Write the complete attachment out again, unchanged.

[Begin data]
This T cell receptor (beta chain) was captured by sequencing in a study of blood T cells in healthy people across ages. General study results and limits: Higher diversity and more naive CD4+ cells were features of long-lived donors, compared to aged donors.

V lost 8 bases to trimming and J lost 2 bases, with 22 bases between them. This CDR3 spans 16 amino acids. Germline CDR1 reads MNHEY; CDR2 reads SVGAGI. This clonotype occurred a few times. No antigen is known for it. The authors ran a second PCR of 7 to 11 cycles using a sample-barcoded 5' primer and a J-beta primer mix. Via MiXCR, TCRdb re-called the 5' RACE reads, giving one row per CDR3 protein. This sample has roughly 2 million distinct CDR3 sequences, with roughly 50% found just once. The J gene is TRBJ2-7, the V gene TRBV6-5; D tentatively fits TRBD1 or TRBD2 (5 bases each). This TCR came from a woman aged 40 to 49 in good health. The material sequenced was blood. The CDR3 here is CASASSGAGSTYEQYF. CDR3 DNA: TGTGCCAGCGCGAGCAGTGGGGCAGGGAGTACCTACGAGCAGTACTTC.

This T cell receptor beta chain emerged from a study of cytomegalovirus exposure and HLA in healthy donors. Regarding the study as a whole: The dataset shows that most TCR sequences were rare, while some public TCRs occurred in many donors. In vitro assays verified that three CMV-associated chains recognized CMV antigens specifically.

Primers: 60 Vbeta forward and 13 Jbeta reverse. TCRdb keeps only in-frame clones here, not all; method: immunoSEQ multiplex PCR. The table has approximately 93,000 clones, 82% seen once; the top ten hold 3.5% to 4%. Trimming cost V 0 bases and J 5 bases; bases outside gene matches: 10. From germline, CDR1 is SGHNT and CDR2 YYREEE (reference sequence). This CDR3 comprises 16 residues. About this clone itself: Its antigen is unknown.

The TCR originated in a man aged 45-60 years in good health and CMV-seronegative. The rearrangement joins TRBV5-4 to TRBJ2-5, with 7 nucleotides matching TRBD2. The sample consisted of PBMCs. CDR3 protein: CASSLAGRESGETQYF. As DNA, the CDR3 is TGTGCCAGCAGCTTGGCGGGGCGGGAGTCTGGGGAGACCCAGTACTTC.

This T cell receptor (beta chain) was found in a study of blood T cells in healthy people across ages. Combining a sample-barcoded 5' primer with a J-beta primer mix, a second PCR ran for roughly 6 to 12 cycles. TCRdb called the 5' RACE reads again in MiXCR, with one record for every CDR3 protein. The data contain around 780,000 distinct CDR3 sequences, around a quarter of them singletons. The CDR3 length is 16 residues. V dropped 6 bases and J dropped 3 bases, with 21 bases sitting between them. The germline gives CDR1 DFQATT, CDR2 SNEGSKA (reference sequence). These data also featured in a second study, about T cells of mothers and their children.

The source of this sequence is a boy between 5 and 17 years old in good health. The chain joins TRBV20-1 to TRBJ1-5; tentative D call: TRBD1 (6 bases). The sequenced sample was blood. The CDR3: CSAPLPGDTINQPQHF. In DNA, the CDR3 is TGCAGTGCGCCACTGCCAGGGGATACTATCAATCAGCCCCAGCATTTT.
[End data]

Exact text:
This T cell receptor (beta chain) was captured by sequencing in a study of blood T cells in healthy people across ages. General study results and limits: Higher diversity and more naive CD4+ cells were features of long-lived donors, compared to aged donors.

V lost 8 bases to trimming and J lost 2 bases, with 22 bases between them. This CDR3 spans 16 amino acids. Germline CDR1 reads MNHEY; CDR2 reads SVGAGI. This clonotype occurred a few times. No antigen is known for it. The authors ran a second PCR of 7 to 11 cycles using a sample-barcoded 5' primer and a J-beta primer mix. Via MiXCR, TCRdb re-called the 5' RACE reads, giving one row per CDR3 protein. This sample has roughly 2 million distinct CDR3 sequences, with roughly 50% found just once. The J gene is TRBJ2-7, the V gene TRBV6-5; D tentatively fits TRBD1 or TRBD2 (5 bases each). This TCR came from a woman aged 40 to 49 in good health. The material sequenced was blood. The CDR3 here is CASASSGAGSTYEQYF. CDR3 DNA: TGTGCCAGCGCGAGCAGTGGGGCAGGGAGTACCTACGAGCAGTACTTC.

This T cell receptor beta chain emerged from a study of cytomegalovirus exposure and HLA in healthy donors. Regarding the study as a whole: The dataset shows that most TCR sequences were rare, while some public TCRs occurred in many donors. In vitro assays verified that three CMV-associated chains recognized CMV antigens specifically.

Primers: 60 Vbeta forward and 13 Jbeta reverse. TCRdb keeps only in-frame clones here, not all; method: immunoSEQ multiplex PCR. The table has approximately 93,000 clones, 82% seen once; the top ten hold 3.5% to 4%. Trimming cost V 0 bases and J 5 bases; bases outside gene matches: 10. From germline, CDR1 is SGHNT and CDR2 YYREEE (reference sequence). This CDR3 comprises 16 residues. About this clone itself: Its antigen is unknown.

The TCR originated in a man aged 45-60 years in good health and CMV-seronegative. The rearrangement joins TRBV5-4 to TRBJ2-5, with 7 nucleotides matching TRBD2. The sample consisted of PBMCs. CDR3 protein: CASSLAGRESGETQYF. As DNA, the CDR3 is TGTGCCAGCAGCTTGGCGGGGCGGGAGTCTGGGGAGACCCAGTACTTC.

This T cell receptor (beta chain) was found in a study of blood T cells in healthy people across ages. Combining a sample-barcoded 5' primer with a J-beta primer mix, a second PCR ran for roughly 6 to 12 cycles. TCRdb called the 5' RACE reads again in MiXCR, with one record for every CDR3 protein. The data contain around 780,000 distinct CDR3 sequences, around a quarter of them singletons. The CDR3 length is 16 residues. V dropped 6 bases and J dropped 3 bases, with 21 bases sitting between them. The germline gives CDR1 DFQATT, CDR2 SNEGSKA (reference sequence). These data also featured in a second study, about T cells of mothers and their children.

The source of this sequence is a boy between 5 and 17 years old in good health. The chain joins TRBV20-1 to TRBJ1-5; tentative D call: TRBD1 (6 bases). The sequenced sample was blood. The CDR3: CSAPLPGDTINQPQHF. In DNA, the CDR3 is TGCAGTGCGCCACTGCCAGGGGATACTATCAATCAGCCCCAGCATTTT.